Does silk-screening your minicomics yourself & self-publishing them put you in a position whereby you feel in control in your own output, and help you feel more connected to your own cultural production?
Yes, I love the whole process; sometimes the production aspect is more fun than drawing the comic! I studied printmaking in school, so I guess it makes sense that I am drawn to making things in mass quantities. For never ending summer I designed and did the layout for the whole book, dealt with the printers, etc. The publisher offered to hire someone to do all that, but I preferred to do it myself...mostly to maintain control of my work, and to understand the process of publishing. It was a very valuable experience.
How did the project of putting out a published graphic novel, Never Ending Summer, come about for you?
I had just about completed the book; the final chapter was still in sketch form. I had a vague idea that I would try to publish it myself, but that could have been a total disaster. I sent it off to Jeff Mason of Alternative Comics and asked if he would be interested in it. He emailed me back a few weeks later and said he wanted to publish it, and it came out about a year later.
Your work has featured in many anthologies, including Megan Kelso’s Scheherazade. I’ve recently read Megan’s position on that particular anthology, whereby she now wants to distance herself from it because of the way the printers and publishers did not support her, and the work within the book, by allowing some mis-printed work to be published, showing inaccurate representations of individual’s hard work, and not allowing a re-print to correct the problems caused by printing. Is it daunting, especially coming from a background of self-publishing your art, to hand over your work to be included in anthologies, for fear of how your work may be presented/displayed, or do the rewards of being featured in collective books, outweigh any concerns?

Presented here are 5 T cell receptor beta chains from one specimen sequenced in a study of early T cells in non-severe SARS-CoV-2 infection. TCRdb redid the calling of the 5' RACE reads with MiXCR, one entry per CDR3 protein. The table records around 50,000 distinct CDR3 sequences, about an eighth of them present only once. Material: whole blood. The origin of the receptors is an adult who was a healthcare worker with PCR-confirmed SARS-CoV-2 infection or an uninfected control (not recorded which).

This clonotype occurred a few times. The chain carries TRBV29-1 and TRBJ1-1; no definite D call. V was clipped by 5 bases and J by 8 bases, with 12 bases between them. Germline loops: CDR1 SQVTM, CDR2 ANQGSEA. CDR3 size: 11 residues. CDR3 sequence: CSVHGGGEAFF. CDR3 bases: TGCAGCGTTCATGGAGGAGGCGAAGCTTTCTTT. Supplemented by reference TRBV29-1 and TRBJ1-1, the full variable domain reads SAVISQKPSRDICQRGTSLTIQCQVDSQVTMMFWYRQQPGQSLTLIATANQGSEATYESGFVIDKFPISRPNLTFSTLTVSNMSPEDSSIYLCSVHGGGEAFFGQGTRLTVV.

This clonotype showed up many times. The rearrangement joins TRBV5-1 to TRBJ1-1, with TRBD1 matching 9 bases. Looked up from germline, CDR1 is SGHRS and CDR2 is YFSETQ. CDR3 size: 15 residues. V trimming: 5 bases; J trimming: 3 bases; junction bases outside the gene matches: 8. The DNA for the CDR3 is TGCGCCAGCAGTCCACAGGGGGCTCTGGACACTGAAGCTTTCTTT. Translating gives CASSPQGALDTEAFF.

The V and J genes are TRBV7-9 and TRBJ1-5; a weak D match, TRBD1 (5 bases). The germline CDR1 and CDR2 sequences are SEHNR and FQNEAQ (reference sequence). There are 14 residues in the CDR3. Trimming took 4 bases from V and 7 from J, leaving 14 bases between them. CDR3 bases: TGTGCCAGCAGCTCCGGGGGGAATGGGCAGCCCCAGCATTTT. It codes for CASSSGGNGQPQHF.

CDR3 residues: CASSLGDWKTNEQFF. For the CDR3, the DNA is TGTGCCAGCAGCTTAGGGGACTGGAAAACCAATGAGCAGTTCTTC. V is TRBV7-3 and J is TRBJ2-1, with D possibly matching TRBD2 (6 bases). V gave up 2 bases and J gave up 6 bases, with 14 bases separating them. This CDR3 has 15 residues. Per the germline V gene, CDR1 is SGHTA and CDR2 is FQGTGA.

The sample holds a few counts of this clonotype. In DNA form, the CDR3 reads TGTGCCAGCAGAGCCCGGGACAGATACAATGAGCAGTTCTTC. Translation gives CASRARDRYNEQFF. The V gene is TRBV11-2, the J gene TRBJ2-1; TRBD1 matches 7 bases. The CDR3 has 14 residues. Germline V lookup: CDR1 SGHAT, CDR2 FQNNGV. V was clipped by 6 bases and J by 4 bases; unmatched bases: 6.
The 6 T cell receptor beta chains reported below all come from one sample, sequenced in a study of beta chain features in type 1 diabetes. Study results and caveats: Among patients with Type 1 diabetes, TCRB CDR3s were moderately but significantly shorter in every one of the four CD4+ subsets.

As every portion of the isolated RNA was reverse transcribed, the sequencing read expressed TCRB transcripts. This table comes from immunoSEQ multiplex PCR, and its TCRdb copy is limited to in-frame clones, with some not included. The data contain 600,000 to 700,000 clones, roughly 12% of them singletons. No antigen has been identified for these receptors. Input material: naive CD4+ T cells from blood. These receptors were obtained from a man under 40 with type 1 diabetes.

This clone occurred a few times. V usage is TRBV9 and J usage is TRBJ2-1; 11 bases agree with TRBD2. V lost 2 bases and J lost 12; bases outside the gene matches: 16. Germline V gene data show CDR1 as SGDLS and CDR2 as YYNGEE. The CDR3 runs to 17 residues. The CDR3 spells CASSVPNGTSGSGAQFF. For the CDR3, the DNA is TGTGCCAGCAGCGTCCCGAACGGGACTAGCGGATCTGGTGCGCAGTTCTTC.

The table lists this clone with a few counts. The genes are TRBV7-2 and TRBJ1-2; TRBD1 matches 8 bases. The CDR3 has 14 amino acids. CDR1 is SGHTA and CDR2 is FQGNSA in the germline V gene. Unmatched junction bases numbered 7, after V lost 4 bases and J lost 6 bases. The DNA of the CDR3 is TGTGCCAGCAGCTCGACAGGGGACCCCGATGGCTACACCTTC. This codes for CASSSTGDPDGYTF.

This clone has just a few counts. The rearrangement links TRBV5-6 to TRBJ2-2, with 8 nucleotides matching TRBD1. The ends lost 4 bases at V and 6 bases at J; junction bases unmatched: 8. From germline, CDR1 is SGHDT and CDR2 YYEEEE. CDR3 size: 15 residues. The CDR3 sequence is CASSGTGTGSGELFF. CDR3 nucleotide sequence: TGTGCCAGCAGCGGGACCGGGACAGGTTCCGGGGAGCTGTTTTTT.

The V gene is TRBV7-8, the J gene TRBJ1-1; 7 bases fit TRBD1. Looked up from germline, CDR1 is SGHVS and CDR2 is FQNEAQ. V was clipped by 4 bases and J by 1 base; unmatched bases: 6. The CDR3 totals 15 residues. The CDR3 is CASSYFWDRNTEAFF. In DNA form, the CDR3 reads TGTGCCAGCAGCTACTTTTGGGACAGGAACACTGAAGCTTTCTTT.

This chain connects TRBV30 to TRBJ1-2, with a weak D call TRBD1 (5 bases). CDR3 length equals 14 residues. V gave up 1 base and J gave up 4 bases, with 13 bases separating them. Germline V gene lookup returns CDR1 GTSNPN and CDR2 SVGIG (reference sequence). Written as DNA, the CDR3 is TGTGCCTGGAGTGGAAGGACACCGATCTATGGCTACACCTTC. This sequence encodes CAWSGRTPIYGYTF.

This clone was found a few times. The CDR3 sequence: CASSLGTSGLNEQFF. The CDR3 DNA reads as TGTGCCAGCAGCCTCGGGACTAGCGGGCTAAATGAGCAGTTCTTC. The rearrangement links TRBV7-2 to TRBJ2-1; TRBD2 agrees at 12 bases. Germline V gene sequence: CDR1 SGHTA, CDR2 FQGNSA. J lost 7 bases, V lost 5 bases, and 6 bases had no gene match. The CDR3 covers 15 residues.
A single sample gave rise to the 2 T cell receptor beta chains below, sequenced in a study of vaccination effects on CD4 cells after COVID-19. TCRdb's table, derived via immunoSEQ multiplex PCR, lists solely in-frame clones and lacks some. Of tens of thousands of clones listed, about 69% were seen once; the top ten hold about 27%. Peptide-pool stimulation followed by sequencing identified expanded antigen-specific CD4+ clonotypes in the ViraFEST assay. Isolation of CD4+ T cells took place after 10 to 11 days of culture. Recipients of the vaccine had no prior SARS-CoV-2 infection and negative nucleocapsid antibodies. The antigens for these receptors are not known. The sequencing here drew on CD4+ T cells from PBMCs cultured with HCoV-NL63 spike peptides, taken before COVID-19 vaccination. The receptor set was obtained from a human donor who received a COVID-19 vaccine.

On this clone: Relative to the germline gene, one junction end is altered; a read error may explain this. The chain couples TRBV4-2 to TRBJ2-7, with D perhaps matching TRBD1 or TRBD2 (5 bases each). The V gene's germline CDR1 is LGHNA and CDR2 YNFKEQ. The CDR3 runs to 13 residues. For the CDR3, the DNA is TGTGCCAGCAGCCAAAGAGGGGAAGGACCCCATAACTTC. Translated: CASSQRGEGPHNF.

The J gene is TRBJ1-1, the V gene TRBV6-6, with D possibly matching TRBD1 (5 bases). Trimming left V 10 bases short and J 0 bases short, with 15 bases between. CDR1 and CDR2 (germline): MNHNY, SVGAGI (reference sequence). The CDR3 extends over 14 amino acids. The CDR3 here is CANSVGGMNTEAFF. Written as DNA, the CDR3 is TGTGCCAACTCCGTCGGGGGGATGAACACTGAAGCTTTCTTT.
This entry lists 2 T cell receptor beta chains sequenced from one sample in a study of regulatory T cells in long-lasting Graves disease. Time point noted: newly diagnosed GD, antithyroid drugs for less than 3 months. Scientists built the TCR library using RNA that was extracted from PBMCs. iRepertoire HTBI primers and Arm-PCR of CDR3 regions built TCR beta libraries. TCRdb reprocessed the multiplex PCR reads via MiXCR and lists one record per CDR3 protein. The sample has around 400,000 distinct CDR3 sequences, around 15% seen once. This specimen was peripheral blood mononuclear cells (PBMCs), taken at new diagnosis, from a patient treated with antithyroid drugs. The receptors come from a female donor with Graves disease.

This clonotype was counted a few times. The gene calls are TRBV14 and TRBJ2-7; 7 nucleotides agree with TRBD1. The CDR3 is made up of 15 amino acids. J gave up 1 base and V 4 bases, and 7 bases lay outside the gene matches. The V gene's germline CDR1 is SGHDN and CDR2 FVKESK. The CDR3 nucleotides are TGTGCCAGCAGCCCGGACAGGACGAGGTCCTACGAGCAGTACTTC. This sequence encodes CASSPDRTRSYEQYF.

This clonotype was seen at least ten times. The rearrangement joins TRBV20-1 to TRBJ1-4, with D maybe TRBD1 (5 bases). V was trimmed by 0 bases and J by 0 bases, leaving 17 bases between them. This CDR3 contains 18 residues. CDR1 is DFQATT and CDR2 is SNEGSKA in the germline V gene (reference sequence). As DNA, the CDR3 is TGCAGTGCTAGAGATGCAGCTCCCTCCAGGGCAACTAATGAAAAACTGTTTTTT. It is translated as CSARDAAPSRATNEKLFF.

I love submitting to anthologies because I love the people and the other artists within the comics community. It is always an honour to be asked to be in a book with so many other talented people.
How did you become involved with the Scheherazade project? Did its aim of showcasing female cartooning talent, and its appeal (as the jacket states), to ‘those following the third wave of feminism’, have any specific impact on your decision to become involved?
Megan is an amazing artist and a great leader. As soon as she started talking about the project, I was very excited. And I liked the idea that the anthology would be emphasized first as a book of great stories, and second as an anthology containing all women. The strength of the stories is more important than the gender of the creator. Megan took a very active role in editing the stories and making suggestions. It was a great experience to work with her. It was (and is) so so so disappointing what happened to the book and the lack of support that Soft Skull gave her.